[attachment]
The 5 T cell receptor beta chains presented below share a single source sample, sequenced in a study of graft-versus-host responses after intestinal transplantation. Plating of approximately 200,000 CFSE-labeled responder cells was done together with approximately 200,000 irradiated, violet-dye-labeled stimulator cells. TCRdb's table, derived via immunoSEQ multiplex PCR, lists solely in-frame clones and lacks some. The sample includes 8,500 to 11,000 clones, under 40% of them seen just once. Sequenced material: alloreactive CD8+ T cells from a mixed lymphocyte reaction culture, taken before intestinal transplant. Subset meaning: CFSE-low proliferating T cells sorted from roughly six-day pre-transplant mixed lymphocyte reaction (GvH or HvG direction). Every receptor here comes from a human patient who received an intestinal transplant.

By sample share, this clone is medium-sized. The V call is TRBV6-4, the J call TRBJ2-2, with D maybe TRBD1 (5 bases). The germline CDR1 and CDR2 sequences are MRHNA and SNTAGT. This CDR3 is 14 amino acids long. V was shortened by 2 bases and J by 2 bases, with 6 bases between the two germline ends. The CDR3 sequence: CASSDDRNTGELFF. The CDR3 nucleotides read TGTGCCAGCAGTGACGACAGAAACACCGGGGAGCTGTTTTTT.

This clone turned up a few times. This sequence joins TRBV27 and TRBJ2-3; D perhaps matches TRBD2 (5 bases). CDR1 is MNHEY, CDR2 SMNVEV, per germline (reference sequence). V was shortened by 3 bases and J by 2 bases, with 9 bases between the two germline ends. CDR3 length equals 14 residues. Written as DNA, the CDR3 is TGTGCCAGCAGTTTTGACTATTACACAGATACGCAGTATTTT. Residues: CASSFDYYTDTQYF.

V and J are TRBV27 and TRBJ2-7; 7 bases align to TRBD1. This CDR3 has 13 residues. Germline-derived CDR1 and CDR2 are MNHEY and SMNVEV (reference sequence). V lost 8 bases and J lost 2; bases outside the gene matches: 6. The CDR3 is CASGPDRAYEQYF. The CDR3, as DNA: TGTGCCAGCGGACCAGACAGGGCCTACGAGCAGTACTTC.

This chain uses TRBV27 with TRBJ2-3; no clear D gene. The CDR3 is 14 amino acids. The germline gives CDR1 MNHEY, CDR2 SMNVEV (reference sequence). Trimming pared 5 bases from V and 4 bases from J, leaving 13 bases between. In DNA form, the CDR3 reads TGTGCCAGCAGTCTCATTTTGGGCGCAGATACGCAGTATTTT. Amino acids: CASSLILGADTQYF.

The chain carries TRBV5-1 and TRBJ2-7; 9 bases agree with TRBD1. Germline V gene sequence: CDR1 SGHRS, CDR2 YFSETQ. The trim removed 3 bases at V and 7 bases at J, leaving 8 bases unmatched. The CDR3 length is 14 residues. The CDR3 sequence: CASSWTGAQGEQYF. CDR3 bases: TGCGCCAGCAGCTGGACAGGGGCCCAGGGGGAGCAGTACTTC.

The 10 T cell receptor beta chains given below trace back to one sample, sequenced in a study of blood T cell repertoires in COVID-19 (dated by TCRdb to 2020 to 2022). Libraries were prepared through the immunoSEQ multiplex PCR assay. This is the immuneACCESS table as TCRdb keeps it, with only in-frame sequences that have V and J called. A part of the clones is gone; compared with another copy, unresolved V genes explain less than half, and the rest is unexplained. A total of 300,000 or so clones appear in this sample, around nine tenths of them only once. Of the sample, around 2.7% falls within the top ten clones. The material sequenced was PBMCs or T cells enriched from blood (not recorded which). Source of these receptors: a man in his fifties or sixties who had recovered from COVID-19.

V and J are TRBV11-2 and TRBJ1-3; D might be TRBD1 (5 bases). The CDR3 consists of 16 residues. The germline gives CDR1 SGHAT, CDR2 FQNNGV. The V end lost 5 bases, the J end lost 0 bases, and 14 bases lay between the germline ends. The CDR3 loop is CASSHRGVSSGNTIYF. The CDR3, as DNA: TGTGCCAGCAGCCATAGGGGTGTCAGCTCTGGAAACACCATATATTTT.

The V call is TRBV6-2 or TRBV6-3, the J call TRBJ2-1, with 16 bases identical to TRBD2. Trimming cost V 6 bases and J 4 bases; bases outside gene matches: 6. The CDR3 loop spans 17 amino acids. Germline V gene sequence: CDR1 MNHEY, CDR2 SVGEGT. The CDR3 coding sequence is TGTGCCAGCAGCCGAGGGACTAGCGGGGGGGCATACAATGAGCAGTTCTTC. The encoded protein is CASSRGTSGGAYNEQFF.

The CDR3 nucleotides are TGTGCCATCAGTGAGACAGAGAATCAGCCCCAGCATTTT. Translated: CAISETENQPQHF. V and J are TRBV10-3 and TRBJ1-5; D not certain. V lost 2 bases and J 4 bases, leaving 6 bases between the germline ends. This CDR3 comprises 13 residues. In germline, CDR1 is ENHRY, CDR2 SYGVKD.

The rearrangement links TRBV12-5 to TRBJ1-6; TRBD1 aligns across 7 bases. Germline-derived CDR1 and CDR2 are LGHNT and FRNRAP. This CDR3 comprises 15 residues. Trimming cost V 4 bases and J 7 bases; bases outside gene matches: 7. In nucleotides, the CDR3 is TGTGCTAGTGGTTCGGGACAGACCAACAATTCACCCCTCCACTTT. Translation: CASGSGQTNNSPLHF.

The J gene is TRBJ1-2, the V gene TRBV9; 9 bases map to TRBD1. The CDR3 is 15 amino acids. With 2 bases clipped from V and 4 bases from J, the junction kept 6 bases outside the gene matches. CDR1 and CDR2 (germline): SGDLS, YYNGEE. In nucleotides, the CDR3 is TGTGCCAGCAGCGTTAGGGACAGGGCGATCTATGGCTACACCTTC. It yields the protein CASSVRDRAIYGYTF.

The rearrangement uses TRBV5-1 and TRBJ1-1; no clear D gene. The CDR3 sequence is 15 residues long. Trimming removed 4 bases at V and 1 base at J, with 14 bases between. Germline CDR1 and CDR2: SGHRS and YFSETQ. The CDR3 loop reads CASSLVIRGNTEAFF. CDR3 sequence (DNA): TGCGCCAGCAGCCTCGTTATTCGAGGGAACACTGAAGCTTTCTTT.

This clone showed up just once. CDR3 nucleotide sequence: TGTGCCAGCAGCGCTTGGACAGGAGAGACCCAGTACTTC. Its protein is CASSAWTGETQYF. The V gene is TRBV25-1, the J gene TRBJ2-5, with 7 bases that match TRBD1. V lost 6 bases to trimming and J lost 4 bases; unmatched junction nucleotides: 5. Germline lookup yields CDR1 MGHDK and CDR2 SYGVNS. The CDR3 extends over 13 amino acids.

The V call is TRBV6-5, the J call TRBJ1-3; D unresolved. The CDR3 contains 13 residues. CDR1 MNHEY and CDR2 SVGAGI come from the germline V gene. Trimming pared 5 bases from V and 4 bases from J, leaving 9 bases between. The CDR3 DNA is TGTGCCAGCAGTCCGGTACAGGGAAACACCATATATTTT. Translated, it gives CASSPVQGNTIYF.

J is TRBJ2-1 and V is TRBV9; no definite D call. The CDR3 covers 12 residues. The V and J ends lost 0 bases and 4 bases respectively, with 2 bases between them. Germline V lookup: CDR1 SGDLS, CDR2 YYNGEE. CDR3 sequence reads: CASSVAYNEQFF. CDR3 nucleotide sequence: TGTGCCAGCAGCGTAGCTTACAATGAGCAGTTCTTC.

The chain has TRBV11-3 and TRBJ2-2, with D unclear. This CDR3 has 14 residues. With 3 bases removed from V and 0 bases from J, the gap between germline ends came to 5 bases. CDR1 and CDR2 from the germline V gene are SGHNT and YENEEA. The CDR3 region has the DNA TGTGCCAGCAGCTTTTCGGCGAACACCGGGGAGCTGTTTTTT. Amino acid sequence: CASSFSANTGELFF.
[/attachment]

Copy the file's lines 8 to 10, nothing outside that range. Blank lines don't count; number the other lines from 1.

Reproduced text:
V and J are TRBV11-2 and TRBJ1-3; D might be TRBD1 (5 bases). The CDR3 consists of 16 residues. The germline gives CDR1 SGHAT, CDR2 FQNNGV. The V end lost 5 bases, the J end lost 0 bases, and 14 bases lay between the germline ends. The CDR3 loop is CASSHRGVSSGNTIYF. The CDR3, as DNA: TGTGCCAGCAGCCATAGGGGTGTCAGCTCTGGAAACACCATATATTTT.

The V call is TRBV6-2 or TRBV6-3, the J call TRBJ2-1, with 16 bases identical to TRBD2. Trimming cost V 6 bases and J 4 bases; bases outside gene matches: 6. The CDR3 loop spans 17 amino acids. Germline V gene sequence: CDR1 MNHEY, CDR2 SVGEGT. The CDR3 coding sequence is TGTGCCAGCAGCCGAGGGACTAGCGGGGGGGCATACAATGAGCAGTTCTTC. The encoded protein is CASSRGTSGGAYNEQFF.

The CDR3 nucleotides are TGTGCCATCAGTGAGACAGAGAATCAGCCCCAGCATTTT. Translated: CAISETENQPQHF. V and J are TRBV10-3 and TRBJ1-5; D not certain. V lost 2 bases and J 4 bases, leaving 6 bases between the germline ends. This CDR3 comprises 13 residues. In germline, CDR1 is ENHRY, CDR2 SYGVKD.